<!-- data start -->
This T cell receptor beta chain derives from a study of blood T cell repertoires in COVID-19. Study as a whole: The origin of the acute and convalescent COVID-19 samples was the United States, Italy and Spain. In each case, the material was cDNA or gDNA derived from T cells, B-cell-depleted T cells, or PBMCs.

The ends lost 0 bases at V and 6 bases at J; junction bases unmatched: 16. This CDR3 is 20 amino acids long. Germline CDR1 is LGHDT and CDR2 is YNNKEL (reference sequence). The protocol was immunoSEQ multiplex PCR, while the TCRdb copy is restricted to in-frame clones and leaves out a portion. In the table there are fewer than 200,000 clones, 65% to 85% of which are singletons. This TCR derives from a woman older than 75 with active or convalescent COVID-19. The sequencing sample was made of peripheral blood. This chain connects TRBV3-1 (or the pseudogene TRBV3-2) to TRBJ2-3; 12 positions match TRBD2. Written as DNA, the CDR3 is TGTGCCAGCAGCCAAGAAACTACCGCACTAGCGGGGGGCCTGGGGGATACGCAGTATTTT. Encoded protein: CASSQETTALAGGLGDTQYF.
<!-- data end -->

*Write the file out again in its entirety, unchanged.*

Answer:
This T cell receptor beta chain derives from a study of blood T cell repertoires in COVID-19. Study as a whole: The origin of the acute and convalescent COVID-19 samples was the United States, Italy and Spain. In each case, the material was cDNA or gDNA derived from T cells, B-cell-depleted T cells, or PBMCs.

The ends lost 0 bases at V and 6 bases at J; junction bases unmatched: 16. This CDR3 is 20 amino acids long. Germline CDR1 is LGHDT and CDR2 is YNNKEL (reference sequence). The protocol was immunoSEQ multiplex PCR, while the TCRdb copy is restricted to in-frame clones and leaves out a portion. In the table there are fewer than 200,000 clones, 65% to 85% of which are singletons. This TCR derives from a woman older than 75 with active or convalescent COVID-19. The sequencing sample was made of peripheral blood. This chain connects TRBV3-1 (or the pseudogene TRBV3-2) to TRBJ2-3; 12 positions match TRBD2. Written as DNA, the CDR3 is TGTGCCAGCAGCCAAGAAACTACCGCACTAGCGGGGGGCCTGGGGGATACGCAGTATTTT. Encoded protein: CASSQETTALAGGLGDTQYF.